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Congress Passes Bill to Give Emmett Till and Mother Mamie Till-Mobley Congressional Gold Medal: ‘It Is Only Right’

The death of young Emmett Till is considered one of the pivotal markers of the civil rights movement. The bravery of the teen’s mother, Mamie Till-Mobley, in the mid-1950s in exposing what had been done to her son helped jump-start African-Americans’ fight for equality by showing in graphic detail the horror of racial violence in the Jim Crow South.

Emmett till
Emmett Till, 14, was brutally murdered in Mississippi after allegedly flirting with a white woman. (Photo: Getty Images)

Now Congress intends to posthumously honor both mother and son with the Congressional Gold Medal, the highest civilian honor government can bestow, seven decades after Till’s horrific lynching.

The act, cited as the “Emmett Till and Mamie Till-Mobley Congressional Gold Medal Act of 2021” was recently passed by both the Senate and House of Representatives, the Congressional Record shows, and now sits on President Joe Biden’s desk for the final approval.

While the president has not released a statement on the bill, in March, he signed a bill named for Till that made lynching a federal crime, where those convicted will face up to 30 years in prison.

The bill had bipartisan support and was sponsored by Republican Sen. Richard Burr, who introduced it to his peers on Feb. 25, 2021.  

Burr said, “It is only right that we posthumously award the nation’s highest civilian honor, the Congressional Gold Medal, to Emmett Till and his mother, Mamie Till-Mobley, in recognition of the grave injustices they faced and the indelible impact they left on America’s Civil Rights movement.”

It was introduced in the House in 2021 by Democratic Rep. Bobby L. Rush of Illinois, The New York Times reports.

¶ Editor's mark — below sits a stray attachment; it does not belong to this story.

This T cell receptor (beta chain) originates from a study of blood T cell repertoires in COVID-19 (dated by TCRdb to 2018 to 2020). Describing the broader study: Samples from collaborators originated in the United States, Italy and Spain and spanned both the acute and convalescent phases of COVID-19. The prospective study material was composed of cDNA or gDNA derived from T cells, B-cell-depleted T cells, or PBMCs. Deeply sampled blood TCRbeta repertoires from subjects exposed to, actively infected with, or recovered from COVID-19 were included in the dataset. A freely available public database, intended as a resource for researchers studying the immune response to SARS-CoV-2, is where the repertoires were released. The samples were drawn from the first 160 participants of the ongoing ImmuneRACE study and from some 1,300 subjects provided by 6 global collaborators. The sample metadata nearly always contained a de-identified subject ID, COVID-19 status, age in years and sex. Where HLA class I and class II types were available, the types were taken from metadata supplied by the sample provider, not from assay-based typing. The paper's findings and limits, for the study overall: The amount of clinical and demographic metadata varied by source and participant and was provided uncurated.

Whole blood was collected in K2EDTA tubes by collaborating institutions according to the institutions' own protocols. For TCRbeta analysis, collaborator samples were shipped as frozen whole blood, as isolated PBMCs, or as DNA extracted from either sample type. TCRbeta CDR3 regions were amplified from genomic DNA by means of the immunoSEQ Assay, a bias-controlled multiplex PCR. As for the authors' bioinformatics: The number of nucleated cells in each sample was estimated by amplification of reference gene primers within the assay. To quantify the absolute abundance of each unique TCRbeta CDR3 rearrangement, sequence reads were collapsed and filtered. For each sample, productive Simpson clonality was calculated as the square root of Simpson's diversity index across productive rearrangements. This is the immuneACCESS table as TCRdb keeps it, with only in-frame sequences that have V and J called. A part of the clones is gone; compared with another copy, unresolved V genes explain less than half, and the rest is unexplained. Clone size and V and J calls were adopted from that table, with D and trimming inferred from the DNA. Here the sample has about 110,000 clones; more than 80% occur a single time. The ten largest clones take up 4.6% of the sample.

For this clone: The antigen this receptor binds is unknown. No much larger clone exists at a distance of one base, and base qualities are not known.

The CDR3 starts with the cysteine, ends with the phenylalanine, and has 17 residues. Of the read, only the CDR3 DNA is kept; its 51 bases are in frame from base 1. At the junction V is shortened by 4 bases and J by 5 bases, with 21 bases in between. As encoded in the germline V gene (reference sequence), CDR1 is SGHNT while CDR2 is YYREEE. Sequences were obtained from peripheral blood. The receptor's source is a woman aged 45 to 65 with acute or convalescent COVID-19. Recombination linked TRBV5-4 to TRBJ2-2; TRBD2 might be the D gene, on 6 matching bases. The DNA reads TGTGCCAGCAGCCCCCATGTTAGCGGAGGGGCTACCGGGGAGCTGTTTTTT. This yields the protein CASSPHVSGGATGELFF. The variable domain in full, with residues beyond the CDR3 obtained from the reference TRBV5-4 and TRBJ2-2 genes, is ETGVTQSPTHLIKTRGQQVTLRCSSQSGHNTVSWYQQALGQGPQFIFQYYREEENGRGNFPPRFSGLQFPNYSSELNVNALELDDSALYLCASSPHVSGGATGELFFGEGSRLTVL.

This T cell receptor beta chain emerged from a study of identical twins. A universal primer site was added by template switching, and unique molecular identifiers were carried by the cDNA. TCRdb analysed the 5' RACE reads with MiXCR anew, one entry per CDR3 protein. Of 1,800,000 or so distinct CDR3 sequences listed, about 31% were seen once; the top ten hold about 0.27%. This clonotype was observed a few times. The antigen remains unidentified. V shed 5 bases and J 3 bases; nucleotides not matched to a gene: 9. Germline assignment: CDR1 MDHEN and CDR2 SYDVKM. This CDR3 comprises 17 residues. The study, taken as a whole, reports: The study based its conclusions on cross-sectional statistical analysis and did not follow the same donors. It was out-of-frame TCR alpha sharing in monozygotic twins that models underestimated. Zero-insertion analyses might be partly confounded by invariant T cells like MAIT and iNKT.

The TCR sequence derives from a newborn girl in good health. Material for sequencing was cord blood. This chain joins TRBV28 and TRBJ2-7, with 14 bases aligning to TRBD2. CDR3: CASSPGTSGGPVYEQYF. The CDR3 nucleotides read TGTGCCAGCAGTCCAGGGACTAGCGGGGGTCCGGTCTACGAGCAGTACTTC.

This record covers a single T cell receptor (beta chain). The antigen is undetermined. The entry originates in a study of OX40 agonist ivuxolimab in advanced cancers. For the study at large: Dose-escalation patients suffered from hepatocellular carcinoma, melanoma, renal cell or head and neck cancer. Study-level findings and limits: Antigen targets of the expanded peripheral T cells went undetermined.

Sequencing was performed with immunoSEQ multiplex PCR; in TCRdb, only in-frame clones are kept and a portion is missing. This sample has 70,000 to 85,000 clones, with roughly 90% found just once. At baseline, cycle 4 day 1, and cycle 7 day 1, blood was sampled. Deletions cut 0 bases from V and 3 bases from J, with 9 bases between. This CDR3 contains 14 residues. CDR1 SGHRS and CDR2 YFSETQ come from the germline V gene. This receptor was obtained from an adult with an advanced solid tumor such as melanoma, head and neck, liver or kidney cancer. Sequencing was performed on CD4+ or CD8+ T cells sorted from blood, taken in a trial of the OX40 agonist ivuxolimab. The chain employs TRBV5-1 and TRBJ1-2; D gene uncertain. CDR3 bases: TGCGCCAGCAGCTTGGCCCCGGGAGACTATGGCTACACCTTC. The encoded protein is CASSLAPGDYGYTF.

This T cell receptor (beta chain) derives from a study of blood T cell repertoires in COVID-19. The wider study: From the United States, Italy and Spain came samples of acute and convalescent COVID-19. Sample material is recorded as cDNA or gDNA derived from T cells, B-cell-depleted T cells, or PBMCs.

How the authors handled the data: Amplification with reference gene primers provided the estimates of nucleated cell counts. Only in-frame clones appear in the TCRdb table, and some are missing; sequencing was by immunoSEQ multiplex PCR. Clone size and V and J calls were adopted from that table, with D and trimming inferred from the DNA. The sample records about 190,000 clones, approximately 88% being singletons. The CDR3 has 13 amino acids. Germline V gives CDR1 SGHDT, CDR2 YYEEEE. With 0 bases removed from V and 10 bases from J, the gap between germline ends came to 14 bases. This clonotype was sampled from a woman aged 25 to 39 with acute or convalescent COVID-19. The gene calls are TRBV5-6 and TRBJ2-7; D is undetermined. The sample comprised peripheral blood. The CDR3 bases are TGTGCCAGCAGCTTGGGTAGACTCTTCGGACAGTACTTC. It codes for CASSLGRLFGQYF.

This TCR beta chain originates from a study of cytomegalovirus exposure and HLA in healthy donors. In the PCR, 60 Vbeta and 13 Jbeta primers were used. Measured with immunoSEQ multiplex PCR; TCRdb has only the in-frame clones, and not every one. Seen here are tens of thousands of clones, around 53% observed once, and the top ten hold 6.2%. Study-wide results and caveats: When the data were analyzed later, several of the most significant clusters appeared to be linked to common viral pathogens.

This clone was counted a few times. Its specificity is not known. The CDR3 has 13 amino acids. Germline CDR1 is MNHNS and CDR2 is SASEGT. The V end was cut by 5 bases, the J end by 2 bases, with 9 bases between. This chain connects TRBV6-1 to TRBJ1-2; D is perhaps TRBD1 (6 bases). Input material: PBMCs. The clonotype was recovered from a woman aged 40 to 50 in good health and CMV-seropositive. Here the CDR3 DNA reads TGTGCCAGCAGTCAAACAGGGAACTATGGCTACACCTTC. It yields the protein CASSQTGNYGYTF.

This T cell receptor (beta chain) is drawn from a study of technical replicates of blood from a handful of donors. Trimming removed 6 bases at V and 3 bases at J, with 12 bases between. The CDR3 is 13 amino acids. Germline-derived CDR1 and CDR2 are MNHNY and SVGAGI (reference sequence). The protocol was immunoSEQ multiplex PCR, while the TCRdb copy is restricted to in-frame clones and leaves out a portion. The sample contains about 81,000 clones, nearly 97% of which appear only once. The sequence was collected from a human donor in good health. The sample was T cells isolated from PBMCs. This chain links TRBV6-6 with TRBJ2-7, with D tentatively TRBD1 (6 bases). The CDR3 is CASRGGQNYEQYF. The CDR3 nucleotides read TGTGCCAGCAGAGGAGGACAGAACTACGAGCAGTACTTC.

Burr noted it was an “honor” for him to reach across the aisle and work with Sen. Cory Booker, Reps. Rush and Bacon, and the late Alvin Sykes to get the bill passed.

On Wednesday, Dec. 21, the bill finally pushed through both branches of Congress, when a motion passed the bill in the House, almost a year after the Senate unanimously passed it in January. The lawmakers agreed to the bill becoming law “without objection.”

Rush spoke reverently about the importance of the bill, reminding the world of the terrible crime perpetrated against the child from his state in 1955, and how the boy’s mother took a brave stand to try to obtain justice after his killing.

“The gruesome and unjust murder of Emmett Till serves as one of the most well-known examples of a lynching in American history,” Rush said. “Without the courage and determination of his mother, Mamie, in keeping his casket open during his funeral, the world would not know what happened to him or the full horrors of white supremacy.”

In August 1955, Till, 14, traveled from Chicago to the Mississippi Delta to visit his great-uncle Moses Wright. While there, Till went into a store in Money, Mississippi, and purchased some gum from the white clerk working behind the counter.

The stories about the encounter differ, but according to the customs of Mississippi at the time, Till broke social norms.

His cousin and another Black teen said when it came down to paying the woman, identified as Carolyn Bryant, he placed the money in her hand. At that time in history, Blacks were expected to leave it on the counter and not make eye contact with the white person.